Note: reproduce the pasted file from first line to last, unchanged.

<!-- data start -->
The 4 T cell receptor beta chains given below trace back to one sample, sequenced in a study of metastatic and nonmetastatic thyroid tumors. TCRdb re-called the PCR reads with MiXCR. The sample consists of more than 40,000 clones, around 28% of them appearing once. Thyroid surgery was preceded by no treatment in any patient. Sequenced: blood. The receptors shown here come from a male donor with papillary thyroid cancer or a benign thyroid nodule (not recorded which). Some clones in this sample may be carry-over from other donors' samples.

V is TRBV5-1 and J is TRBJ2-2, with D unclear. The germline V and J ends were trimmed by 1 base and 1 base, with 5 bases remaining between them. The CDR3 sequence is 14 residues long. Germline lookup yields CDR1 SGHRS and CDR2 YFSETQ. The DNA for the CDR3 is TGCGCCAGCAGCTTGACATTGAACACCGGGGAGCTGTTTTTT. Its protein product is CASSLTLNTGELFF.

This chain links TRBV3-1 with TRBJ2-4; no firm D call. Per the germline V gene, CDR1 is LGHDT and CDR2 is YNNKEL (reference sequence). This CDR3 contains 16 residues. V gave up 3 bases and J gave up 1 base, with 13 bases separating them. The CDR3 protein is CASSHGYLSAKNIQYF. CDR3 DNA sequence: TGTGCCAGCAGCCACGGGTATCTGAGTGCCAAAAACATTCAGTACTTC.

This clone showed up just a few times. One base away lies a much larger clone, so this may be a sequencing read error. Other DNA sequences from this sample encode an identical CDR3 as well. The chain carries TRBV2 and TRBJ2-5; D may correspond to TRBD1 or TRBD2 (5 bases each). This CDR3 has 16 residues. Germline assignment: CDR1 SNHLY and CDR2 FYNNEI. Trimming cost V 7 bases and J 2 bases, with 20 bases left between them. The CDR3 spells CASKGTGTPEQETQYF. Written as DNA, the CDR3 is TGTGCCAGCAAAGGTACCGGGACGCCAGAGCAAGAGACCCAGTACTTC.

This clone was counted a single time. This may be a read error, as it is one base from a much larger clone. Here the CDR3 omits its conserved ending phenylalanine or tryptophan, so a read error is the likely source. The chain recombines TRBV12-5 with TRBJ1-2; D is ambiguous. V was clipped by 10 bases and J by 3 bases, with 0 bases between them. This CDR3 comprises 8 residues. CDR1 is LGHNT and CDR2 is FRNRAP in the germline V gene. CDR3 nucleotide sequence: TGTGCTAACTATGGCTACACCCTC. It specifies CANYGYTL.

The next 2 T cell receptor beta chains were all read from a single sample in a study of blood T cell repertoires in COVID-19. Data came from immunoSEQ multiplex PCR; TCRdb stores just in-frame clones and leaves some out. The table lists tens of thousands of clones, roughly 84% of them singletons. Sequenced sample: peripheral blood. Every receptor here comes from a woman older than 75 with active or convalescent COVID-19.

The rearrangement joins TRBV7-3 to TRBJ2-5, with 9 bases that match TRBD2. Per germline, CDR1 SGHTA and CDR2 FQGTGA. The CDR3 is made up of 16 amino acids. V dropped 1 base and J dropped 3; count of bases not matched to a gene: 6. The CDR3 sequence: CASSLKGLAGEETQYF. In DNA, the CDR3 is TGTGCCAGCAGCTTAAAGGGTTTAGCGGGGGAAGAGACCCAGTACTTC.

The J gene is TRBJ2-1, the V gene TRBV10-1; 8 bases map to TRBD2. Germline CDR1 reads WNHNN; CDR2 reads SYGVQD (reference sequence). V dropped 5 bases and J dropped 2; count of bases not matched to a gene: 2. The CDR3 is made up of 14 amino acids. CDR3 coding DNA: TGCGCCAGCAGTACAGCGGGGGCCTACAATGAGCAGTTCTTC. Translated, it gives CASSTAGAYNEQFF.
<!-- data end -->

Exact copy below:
The 4 T cell receptor beta chains given below trace back to one sample, sequenced in a study of metastatic and nonmetastatic thyroid tumors. TCRdb re-called the PCR reads with MiXCR. The sample consists of more than 40,000 clones, around 28% of them appearing once. Thyroid surgery was preceded by no treatment in any patient. Sequenced: blood. The receptors shown here come from a male donor with papillary thyroid cancer or a benign thyroid nodule (not recorded which). Some clones in this sample may be carry-over from other donors' samples.

V is TRBV5-1 and J is TRBJ2-2, with D unclear. The germline V and J ends were trimmed by 1 base and 1 base, with 5 bases remaining between them. The CDR3 sequence is 14 residues long. Germline lookup yields CDR1 SGHRS and CDR2 YFSETQ. The DNA for the CDR3 is TGCGCCAGCAGCTTGACATTGAACACCGGGGAGCTGTTTTTT. Its protein product is CASSLTLNTGELFF.

This chain links TRBV3-1 with TRBJ2-4; no firm D call. Per the germline V gene, CDR1 is LGHDT and CDR2 is YNNKEL (reference sequence). This CDR3 contains 16 residues. V gave up 3 bases and J gave up 1 base, with 13 bases separating them. The CDR3 protein is CASSHGYLSAKNIQYF. CDR3 DNA sequence: TGTGCCAGCAGCCACGGGTATCTGAGTGCCAAAAACATTCAGTACTTC.

This clone showed up just a few times. One base away lies a much larger clone, so this may be a sequencing read error. Other DNA sequences from this sample encode an identical CDR3 as well. The chain carries TRBV2 and TRBJ2-5; D may correspond to TRBD1 or TRBD2 (5 bases each). This CDR3 has 16 residues. Germline assignment: CDR1 SNHLY and CDR2 FYNNEI. Trimming cost V 7 bases and J 2 bases, with 20 bases left between them. The CDR3 spells CASKGTGTPEQETQYF. Written as DNA, the CDR3 is TGTGCCAGCAAAGGTACCGGGACGCCAGAGCAAGAGACCCAGTACTTC.

This clone was counted a single time. This may be a read error, as it is one base from a much larger clone. Here the CDR3 omits its conserved ending phenylalanine or tryptophan, so a read error is the likely source. The chain recombines TRBV12-5 with TRBJ1-2; D is ambiguous. V was clipped by 10 bases and J by 3 bases, with 0 bases between them. This CDR3 comprises 8 residues. CDR1 is LGHNT and CDR2 is FRNRAP in the germline V gene. CDR3 nucleotide sequence: TGTGCTAACTATGGCTACACCCTC. It specifies CANYGYTL.

The next 2 T cell receptor beta chains were all read from a single sample in a study of blood T cell repertoires in COVID-19. Data came from immunoSEQ multiplex PCR; TCRdb stores just in-frame clones and leaves some out. The table lists tens of thousands of clones, roughly 84% of them singletons. Sequenced sample: peripheral blood. Every receptor here comes from a woman older than 75 with active or convalescent COVID-19.

The rearrangement joins TRBV7-3 to TRBJ2-5, with 9 bases that match TRBD2. Per germline, CDR1 SGHTA and CDR2 FQGTGA. The CDR3 is made up of 16 amino acids. V dropped 1 base and J dropped 3; count of bases not matched to a gene: 6. The CDR3 sequence: CASSLKGLAGEETQYF. In DNA, the CDR3 is TGTGCCAGCAGCTTAAAGGGTTTAGCGGGGGAAGAGACCCAGTACTTC.

The J gene is TRBJ2-1, the V gene TRBV10-1; 8 bases map to TRBD2. Germline CDR1 reads WNHNN; CDR2 reads SYGVQD (reference sequence). V dropped 5 bases and J dropped 2; count of bases not matched to a gene: 2. The CDR3 is made up of 14 amino acids. CDR3 coding DNA: TGCGCCAGCAGTACAGCGGGGGCCTACAATGAGCAGTTCTTC. Translated, it gives CASSTAGAYNEQFF.